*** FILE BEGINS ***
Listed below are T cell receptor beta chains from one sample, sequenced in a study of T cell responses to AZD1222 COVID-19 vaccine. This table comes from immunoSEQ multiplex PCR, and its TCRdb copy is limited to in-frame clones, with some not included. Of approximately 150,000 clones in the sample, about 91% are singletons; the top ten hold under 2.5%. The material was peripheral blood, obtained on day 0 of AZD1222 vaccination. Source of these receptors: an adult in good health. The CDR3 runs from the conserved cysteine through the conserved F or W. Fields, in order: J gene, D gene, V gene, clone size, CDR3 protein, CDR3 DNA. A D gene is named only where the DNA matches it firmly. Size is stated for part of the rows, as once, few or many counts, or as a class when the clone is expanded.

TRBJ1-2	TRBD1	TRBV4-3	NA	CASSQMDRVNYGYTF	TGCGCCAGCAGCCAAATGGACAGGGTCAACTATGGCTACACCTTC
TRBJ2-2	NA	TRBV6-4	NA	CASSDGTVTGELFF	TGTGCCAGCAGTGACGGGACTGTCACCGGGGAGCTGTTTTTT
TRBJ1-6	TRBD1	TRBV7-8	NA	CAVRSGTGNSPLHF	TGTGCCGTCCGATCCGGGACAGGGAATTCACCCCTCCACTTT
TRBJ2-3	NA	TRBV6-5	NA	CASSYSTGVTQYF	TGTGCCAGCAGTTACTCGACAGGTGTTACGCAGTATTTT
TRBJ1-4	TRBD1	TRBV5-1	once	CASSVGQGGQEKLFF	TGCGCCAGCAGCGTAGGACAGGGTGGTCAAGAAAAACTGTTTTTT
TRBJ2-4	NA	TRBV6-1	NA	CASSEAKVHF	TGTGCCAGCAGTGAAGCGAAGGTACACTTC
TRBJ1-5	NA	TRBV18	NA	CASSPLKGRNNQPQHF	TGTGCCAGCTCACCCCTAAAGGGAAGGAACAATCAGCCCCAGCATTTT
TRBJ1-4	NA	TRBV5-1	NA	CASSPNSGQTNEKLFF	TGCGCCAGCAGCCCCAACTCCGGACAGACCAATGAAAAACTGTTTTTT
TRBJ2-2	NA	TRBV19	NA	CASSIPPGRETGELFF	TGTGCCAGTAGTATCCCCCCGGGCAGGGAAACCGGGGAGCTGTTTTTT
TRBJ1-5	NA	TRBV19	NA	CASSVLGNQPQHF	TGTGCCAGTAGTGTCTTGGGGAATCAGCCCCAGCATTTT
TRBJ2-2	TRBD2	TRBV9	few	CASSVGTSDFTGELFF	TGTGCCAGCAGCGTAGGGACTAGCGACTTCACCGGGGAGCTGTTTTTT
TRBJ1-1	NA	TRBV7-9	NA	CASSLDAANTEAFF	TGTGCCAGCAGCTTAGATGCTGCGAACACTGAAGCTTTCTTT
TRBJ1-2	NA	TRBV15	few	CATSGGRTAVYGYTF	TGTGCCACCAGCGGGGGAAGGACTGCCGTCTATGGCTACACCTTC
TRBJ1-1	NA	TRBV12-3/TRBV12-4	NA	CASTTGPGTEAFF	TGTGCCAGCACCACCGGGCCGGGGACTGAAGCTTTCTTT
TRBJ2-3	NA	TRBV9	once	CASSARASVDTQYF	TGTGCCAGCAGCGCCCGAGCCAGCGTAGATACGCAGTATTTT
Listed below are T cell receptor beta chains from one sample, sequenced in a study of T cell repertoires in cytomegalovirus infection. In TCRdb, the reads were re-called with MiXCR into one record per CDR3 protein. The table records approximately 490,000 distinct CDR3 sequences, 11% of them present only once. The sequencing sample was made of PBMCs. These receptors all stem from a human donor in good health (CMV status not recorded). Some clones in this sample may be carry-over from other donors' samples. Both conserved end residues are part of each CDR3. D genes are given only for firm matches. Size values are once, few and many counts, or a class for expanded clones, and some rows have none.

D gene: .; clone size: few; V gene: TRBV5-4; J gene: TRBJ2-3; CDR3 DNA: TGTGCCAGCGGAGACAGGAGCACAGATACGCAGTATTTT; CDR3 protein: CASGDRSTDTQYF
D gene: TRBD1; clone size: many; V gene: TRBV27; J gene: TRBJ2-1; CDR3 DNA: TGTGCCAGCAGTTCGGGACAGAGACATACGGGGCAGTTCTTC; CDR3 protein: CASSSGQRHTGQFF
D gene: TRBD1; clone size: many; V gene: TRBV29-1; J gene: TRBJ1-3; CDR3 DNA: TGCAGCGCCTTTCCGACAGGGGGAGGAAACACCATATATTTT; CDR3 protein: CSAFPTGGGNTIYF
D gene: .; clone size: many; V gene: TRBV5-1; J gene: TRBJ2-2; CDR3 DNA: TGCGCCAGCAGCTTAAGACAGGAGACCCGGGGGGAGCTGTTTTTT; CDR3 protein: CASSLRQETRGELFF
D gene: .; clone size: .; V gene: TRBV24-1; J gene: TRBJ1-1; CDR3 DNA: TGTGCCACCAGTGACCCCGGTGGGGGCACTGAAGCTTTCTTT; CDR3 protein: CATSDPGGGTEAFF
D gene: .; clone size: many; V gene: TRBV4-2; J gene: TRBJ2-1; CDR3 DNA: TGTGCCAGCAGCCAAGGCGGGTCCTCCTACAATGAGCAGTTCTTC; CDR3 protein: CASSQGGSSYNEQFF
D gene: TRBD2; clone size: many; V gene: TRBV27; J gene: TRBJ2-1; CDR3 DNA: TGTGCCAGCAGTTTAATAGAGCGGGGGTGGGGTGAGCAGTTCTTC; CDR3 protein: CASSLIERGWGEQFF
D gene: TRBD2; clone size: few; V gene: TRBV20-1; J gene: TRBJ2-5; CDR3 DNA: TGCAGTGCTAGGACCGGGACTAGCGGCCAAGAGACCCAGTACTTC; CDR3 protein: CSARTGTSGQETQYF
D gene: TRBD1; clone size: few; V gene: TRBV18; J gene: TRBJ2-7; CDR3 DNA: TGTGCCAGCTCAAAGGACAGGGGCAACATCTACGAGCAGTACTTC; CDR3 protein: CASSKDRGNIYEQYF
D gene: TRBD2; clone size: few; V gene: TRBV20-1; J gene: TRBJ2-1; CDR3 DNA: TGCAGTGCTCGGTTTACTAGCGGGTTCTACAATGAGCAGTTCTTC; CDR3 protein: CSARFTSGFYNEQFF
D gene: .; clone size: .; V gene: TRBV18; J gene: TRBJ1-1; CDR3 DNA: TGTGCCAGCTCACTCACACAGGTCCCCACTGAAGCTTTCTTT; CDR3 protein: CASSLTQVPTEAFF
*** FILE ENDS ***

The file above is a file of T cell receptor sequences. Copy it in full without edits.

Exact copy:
Listed below are T cell receptor beta chains from one sample, sequenced in a study of T cell responses to AZD1222 COVID-19 vaccine. This table comes from immunoSEQ multiplex PCR, and its TCRdb copy is limited to in-frame clones, with some not included. Of approximately 150,000 clones in the sample, about 91% are singletons; the top ten hold under 2.5%. The material was peripheral blood, obtained on day 0 of AZD1222 vaccination. Source of these receptors: an adult in good health. The CDR3 runs from the conserved cysteine through the conserved F or W. Fields, in order: J gene, D gene, V gene, clone size, CDR3 protein, CDR3 DNA. A D gene is named only where the DNA matches it firmly. Size is stated for part of the rows, as once, few or many counts, or as a class when the clone is expanded.

TRBJ1-2	TRBD1	TRBV4-3	NA	CASSQMDRVNYGYTF	TGCGCCAGCAGCCAAATGGACAGGGTCAACTATGGCTACACCTTC
TRBJ2-2	NA	TRBV6-4	NA	CASSDGTVTGELFF	TGTGCCAGCAGTGACGGGACTGTCACCGGGGAGCTGTTTTTT
TRBJ1-6	TRBD1	TRBV7-8	NA	CAVRSGTGNSPLHF	TGTGCCGTCCGATCCGGGACAGGGAATTCACCCCTCCACTTT
TRBJ2-3	NA	TRBV6-5	NA	CASSYSTGVTQYF	TGTGCCAGCAGTTACTCGACAGGTGTTACGCAGTATTTT
TRBJ1-4	TRBD1	TRBV5-1	once	CASSVGQGGQEKLFF	TGCGCCAGCAGCGTAGGACAGGGTGGTCAAGAAAAACTGTTTTTT
TRBJ2-4	NA	TRBV6-1	NA	CASSEAKVHF	TGTGCCAGCAGTGAAGCGAAGGTACACTTC
TRBJ1-5	NA	TRBV18	NA	CASSPLKGRNNQPQHF	TGTGCCAGCTCACCCCTAAAGGGAAGGAACAATCAGCCCCAGCATTTT
TRBJ1-4	NA	TRBV5-1	NA	CASSPNSGQTNEKLFF	TGCGCCAGCAGCCCCAACTCCGGACAGACCAATGAAAAACTGTTTTTT
TRBJ2-2	NA	TRBV19	NA	CASSIPPGRETGELFF	TGTGCCAGTAGTATCCCCCCGGGCAGGGAAACCGGGGAGCTGTTTTTT
TRBJ1-5	NA	TRBV19	NA	CASSVLGNQPQHF	TGTGCCAGTAGTGTCTTGGGGAATCAGCCCCAGCATTTT
TRBJ2-2	TRBD2	TRBV9	few	CASSVGTSDFTGELFF	TGTGCCAGCAGCGTAGGGACTAGCGACTTCACCGGGGAGCTGTTTTTT
TRBJ1-1	NA	TRBV7-9	NA	CASSLDAANTEAFF	TGTGCCAGCAGCTTAGATGCTGCGAACACTGAAGCTTTCTTT
TRBJ1-2	NA	TRBV15	few	CATSGGRTAVYGYTF	TGTGCCACCAGCGGGGGAAGGACTGCCGTCTATGGCTACACCTTC
TRBJ1-1	NA	TRBV12-3/TRBV12-4	NA	CASTTGPGTEAFF	TGTGCCAGCACCACCGGGCCGGGGACTGAAGCTTTCTTT
TRBJ2-3	NA	TRBV9	once	CASSARASVDTQYF	TGTGCCAGCAGCGCCCGAGCCAGCGTAGATACGCAGTATTTT
Listed below are T cell receptor beta chains from one sample, sequenced in a study of T cell repertoires in cytomegalovirus infection. In TCRdb, the reads were re-called with MiXCR into one record per CDR3 protein. The table records approximately 490,000 distinct CDR3 sequences, 11% of them present only once. The sequencing sample was made of PBMCs. These receptors all stem from a human donor in good health (CMV status not recorded). Some clones in this sample may be carry-over from other donors' samples. Both conserved end residues are part of each CDR3. D genes are given only for firm matches. Size values are once, few and many counts, or a class for expanded clones, and some rows have none.

D gene: .; clone size: few; V gene: TRBV5-4; J gene: TRBJ2-3; CDR3 DNA: TGTGCCAGCGGAGACAGGAGCACAGATACGCAGTATTTT; CDR3 protein: CASGDRSTDTQYF
D gene: TRBD1; clone size: many; V gene: TRBV27; J gene: TRBJ2-1; CDR3 DNA: TGTGCCAGCAGTTCGGGACAGAGACATACGGGGCAGTTCTTC; CDR3 protein: CASSSGQRHTGQFF
D gene: TRBD1; clone size: many; V gene: TRBV29-1; J gene: TRBJ1-3; CDR3 DNA: TGCAGCGCCTTTCCGACAGGGGGAGGAAACACCATATATTTT; CDR3 protein: CSAFPTGGGNTIYF
D gene: .; clone size: many; V gene: TRBV5-1; J gene: TRBJ2-2; CDR3 DNA: TGCGCCAGCAGCTTAAGACAGGAGACCCGGGGGGAGCTGTTTTTT; CDR3 protein: CASSLRQETRGELFF
D gene: .; clone size: .; V gene: TRBV24-1; J gene: TRBJ1-1; CDR3 DNA: TGTGCCACCAGTGACCCCGGTGGGGGCACTGAAGCTTTCTTT; CDR3 protein: CATSDPGGGTEAFF
D gene: .; clone size: many; V gene: TRBV4-2; J gene: TRBJ2-1; CDR3 DNA: TGTGCCAGCAGCCAAGGCGGGTCCTCCTACAATGAGCAGTTCTTC; CDR3 protein: CASSQGGSSYNEQFF
D gene: TRBD2; clone size: many; V gene: TRBV27; J gene: TRBJ2-1; CDR3 DNA: TGTGCCAGCAGTTTAATAGAGCGGGGGTGGGGTGAGCAGTTCTTC; CDR3 protein: CASSLIERGWGEQFF
D gene: TRBD2; clone size: few; V gene: TRBV20-1; J gene: TRBJ2-5; CDR3 DNA: TGCAGTGCTAGGACCGGGACTAGCGGCCAAGAGACCCAGTACTTC; CDR3 protein: CSARTGTSGQETQYF
D gene: TRBD1; clone size: few; V gene: TRBV18; J gene: TRBJ2-7; CDR3 DNA: TGTGCCAGCTCAAAGGACAGGGGCAACATCTACGAGCAGTACTTC; CDR3 protein: CASSKDRGNIYEQYF
D gene: TRBD2; clone size: few; V gene: TRBV20-1; J gene: TRBJ2-1; CDR3 DNA: TGCAGTGCTCGGTTTACTAGCGGGTTCTACAATGAGCAGTTCTTC; CDR3 protein: CSARFTSGFYNEQFF
D gene: .; clone size: .; V gene: TRBV18; J gene: TRBJ1-1; CDR3 DNA: TGTGCCAGCTCACTCACACAGGTCCCCACTGAAGCTTTCTTT; CDR3 protein: CASSLTQVPTEAFF